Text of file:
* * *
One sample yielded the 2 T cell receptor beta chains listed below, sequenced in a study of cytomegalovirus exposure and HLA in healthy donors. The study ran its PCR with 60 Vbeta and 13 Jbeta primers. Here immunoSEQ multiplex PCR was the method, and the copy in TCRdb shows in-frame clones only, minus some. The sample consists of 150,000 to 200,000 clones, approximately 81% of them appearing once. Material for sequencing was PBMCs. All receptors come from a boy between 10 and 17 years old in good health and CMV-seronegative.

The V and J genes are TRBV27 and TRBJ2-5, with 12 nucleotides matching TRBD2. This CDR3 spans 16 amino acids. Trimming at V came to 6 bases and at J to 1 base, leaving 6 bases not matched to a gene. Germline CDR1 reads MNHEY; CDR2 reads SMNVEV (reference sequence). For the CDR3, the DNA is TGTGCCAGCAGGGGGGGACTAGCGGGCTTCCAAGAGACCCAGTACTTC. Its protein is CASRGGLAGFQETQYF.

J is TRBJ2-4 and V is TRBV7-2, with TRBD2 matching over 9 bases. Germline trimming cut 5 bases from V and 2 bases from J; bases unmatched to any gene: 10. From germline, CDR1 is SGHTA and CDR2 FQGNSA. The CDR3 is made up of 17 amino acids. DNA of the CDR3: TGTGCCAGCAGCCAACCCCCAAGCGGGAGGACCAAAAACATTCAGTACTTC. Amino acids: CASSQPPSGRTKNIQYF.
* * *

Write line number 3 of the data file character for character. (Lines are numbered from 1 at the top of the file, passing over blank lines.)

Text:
J is TRBJ2-4 and V is TRBV7-2, with TRBD2 matching over 9 bases. Germline trimming cut 5 bases from V and 2 bases from J; bases unmatched to any gene: 10. From germline, CDR1 is SGHTA and CDR2 FQGNSA. The CDR3 is made up of 17 amino acids. DNA of the CDR3: TGTGCCAGCAGCCAACCCCCAAGCGGGAGGACCAAAAACATTCAGTACTTC. Amino acids: CASSQPPSGRTKNIQYF.